Why Mullah Omar's Death Is Bad for Afghanistan
After years of rumors surrounding the status of Mullah Omar, the famously reclusive leader of the Afghan Taliban is confirmed dead. The official passing of the Amir al-Momineen, or “commander of the faithful,”—who has not been seen in public since 2001—may be viewed as a potential blow to the fourteen-year insurgency. However, a shock to the Taliban could produce a worse outcome for Afghanistan in the long-run. At stake is a nascent dialogue aimed at restarting peace talks, which offer the only real chance of producing a stable Afghanistan. Successful talks depend on a unified Taliban eventually coming to the negotiating table. A more likely scenario is a splintering of the group that would undermine any future meaningful steps toward political reconciliation. A devolution into violent competing factions may be just as serious of a challenge to the Afghan National Security Forces (ANSF) as the Taliban currently are.
Mullah Omar is the first and only leader the Afghan Taliban have had; as such, whoever is selected to replace him will have to quickly establish his legitimacy and attempt to keep the many factions of the group unified. It is important to note that the Taliban are not a monolithic group, but rather a coalition of various wings with different responsibilities and goals led by a leadership council, or shura (popularly known as the Quetta Shura, named after the city in Pakistan senior leaders are believed to have relocated to after the U.S. invasion in 2001).
Moreover, the degree of control Omar exerted over the operation of the movement has long been under debate. Omar became more of a figurehead for the Taliban than a tactician. Sitting atop the shura, he provided strategic vision and religious legitimacy for the Taliban’s violent campaign, but his death is unlikely to threaten the Taliban’s ability to carry out attacks. However, it may threaten the cohesion of the various groups and tribes allied under his leadership.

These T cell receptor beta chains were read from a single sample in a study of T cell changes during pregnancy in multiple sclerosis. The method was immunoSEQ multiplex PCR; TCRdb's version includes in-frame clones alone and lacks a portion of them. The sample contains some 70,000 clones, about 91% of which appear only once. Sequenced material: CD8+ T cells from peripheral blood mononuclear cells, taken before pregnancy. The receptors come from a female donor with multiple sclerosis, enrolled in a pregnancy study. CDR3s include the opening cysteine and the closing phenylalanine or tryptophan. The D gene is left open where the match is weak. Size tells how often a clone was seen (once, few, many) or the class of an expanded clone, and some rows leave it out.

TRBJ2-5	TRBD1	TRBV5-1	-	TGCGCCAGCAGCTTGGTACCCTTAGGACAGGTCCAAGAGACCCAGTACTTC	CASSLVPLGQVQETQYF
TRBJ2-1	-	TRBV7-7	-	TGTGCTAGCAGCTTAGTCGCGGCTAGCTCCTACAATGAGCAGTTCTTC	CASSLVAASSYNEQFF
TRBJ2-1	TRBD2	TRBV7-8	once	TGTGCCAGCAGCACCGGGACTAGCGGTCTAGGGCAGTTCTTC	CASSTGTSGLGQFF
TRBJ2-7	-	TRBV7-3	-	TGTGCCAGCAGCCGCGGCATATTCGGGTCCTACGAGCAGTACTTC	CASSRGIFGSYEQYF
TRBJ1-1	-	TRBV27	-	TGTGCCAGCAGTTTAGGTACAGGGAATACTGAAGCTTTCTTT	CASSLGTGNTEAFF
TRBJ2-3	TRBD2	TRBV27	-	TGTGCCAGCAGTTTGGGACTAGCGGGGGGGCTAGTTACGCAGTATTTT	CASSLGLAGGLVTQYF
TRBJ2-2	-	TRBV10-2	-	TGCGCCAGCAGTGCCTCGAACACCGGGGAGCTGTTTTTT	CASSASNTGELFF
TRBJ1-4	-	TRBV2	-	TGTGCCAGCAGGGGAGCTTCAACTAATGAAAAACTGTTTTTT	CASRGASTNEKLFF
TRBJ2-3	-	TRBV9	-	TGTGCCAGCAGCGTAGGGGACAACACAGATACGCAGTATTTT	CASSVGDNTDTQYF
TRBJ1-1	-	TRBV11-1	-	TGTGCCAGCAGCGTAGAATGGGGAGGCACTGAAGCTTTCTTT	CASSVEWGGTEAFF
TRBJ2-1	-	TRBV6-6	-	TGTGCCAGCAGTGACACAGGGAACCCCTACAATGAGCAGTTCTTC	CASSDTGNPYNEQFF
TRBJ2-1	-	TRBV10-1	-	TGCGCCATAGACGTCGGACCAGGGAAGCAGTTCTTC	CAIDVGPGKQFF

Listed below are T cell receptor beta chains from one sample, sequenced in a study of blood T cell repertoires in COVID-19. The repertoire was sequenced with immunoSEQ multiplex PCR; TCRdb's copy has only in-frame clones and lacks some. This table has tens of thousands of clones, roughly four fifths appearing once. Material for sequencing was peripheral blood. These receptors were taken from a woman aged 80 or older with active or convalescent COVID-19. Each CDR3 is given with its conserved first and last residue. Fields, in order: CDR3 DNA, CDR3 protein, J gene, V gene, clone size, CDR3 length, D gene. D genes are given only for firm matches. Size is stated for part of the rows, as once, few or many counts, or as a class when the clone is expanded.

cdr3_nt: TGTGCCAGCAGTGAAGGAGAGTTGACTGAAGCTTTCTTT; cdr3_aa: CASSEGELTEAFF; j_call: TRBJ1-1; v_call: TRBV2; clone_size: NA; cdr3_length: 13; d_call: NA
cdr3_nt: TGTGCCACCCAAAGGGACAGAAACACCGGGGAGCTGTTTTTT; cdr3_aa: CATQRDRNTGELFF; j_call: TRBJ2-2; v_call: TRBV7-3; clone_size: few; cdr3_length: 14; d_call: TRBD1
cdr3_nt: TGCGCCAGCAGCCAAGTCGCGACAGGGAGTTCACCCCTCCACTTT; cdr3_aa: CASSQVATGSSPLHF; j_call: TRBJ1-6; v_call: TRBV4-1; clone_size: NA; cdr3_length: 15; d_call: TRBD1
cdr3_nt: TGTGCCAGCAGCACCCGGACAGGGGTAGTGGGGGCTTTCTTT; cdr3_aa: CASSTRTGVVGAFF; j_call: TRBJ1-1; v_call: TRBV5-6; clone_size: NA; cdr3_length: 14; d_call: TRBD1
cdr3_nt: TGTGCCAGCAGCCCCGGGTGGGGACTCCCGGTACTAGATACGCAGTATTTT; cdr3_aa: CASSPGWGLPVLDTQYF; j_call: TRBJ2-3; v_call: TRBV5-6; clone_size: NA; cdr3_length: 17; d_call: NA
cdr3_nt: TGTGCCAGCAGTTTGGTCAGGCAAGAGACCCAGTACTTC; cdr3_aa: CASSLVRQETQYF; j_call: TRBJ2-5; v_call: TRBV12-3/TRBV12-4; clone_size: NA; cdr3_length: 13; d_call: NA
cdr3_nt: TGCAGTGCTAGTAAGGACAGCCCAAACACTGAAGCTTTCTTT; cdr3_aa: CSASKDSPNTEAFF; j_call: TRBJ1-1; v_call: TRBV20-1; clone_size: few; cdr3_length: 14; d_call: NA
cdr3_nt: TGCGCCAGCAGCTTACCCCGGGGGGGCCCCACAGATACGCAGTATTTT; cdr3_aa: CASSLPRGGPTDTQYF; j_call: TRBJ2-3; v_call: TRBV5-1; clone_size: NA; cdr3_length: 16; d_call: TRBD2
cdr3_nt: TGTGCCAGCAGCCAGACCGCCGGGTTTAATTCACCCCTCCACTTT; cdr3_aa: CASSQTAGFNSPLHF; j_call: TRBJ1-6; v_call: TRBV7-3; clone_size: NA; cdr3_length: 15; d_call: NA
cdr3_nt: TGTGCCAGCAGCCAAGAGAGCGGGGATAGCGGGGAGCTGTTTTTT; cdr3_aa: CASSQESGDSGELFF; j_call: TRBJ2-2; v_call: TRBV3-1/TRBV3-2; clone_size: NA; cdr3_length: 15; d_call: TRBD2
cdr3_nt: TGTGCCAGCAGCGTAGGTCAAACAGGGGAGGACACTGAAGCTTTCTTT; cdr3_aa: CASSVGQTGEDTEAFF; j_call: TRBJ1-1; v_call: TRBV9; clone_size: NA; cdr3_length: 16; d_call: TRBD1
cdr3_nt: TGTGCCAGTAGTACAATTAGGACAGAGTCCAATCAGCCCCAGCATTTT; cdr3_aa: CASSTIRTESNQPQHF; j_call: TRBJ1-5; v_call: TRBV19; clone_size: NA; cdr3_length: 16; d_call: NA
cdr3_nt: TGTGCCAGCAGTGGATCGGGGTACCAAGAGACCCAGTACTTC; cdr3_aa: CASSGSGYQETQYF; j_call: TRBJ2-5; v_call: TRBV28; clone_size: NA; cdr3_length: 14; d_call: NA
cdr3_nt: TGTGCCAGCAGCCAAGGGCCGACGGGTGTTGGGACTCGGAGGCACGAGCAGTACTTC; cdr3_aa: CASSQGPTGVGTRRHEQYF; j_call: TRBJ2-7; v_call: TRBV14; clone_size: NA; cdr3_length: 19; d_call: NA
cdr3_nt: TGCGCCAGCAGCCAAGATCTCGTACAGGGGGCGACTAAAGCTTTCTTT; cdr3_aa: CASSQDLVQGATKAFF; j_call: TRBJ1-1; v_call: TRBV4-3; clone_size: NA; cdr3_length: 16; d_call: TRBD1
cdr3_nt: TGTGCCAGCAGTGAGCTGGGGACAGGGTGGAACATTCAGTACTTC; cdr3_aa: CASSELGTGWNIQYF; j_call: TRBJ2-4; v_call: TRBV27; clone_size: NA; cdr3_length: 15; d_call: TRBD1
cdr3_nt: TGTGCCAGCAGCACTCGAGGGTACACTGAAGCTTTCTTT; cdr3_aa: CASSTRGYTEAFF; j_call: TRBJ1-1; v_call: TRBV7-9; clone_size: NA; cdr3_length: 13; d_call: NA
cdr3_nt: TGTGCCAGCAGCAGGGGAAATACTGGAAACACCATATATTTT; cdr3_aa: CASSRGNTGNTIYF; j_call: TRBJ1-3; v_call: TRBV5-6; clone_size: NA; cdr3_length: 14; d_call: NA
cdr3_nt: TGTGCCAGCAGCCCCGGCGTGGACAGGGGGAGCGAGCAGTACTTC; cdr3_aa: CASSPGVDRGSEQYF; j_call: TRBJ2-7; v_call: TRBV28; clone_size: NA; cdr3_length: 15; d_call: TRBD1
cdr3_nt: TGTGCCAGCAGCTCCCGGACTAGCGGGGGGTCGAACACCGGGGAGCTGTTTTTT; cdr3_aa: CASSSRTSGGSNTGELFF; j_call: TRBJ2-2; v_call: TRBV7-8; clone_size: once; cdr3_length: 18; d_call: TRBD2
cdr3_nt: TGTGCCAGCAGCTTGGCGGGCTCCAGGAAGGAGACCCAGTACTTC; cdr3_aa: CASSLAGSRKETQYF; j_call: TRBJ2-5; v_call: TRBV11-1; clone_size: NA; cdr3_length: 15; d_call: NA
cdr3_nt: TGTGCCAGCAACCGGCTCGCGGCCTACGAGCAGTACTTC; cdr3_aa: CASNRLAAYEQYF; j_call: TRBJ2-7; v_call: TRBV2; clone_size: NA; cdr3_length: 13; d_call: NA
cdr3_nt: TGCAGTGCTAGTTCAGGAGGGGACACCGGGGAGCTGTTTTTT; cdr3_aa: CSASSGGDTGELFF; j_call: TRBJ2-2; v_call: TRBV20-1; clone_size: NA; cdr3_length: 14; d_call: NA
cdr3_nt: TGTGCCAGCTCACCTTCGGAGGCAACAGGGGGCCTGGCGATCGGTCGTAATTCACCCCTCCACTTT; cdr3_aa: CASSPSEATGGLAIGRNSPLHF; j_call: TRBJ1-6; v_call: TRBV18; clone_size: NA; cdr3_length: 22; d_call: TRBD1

According to reports from senior Taliban commanders, long-time deputy Mullah Akhtar Mohammad Mansour has been elected by the leadership shura to take Mullah Omar’s place both atop the Quetta Shura and as Amir al-Momineen. His position atop the movement, however, is by no means secure. Mansour, the Taliban regime’s former aviation minister, who was named as Omar’s number two in 2010, has served as the Quetta Shura’s real day-to-day leader for some time now. Importantly, Mansour is viewed as something of a moderate, as well being open to talks, and could pave the way for a reconciliation that includes the Taliban in the new Afghan political system.
If Mullah Omar really has been dead for two years, it means Mansour has been passing along faked messages and directives. The Taliban’s media arm released a message attributed to Mullah Omar just three weeks ago, in which he criticized the so-called Islamic State’s expansion into Afghanistan and hinted at approval for peace talks. Mansour and others clearly understood the importance of Omar’s role as a religious leader was a crucial unifying force for the Taliban; they may not be able to overcome that loss. Beyond the lost symbolism, already wary or rebellious leaders may not respond well to being lied to for so long.
Regarding any peace talks, the worst-case scenario would be a serious fracturing of the Taliban movement. Mansour will face challenges from multiple angles, ranging from senior military commanders who are against a dialogue with the government, to other equally senior political members, to disenchanted factions who reject his leadership. There have been several reports over the past several months of frustrated commanders defecting from the Taliban, indicating that there is an ongoing internal power struggle over the future of the insurgency that may lead to a succession crisis. Earlier this week, the head of the Taliban’s political office in Qatar, Syed Mohammad Tayyab Agha, resigned over Mansour’s appointment. Mullah Omar’s family has reportedly rejected Mansour’s leadership, and there are conflicting reports that Omar’s twenty-something son, Mullah Yaqob, was assassinated last week to prevent him from challenging Mansour.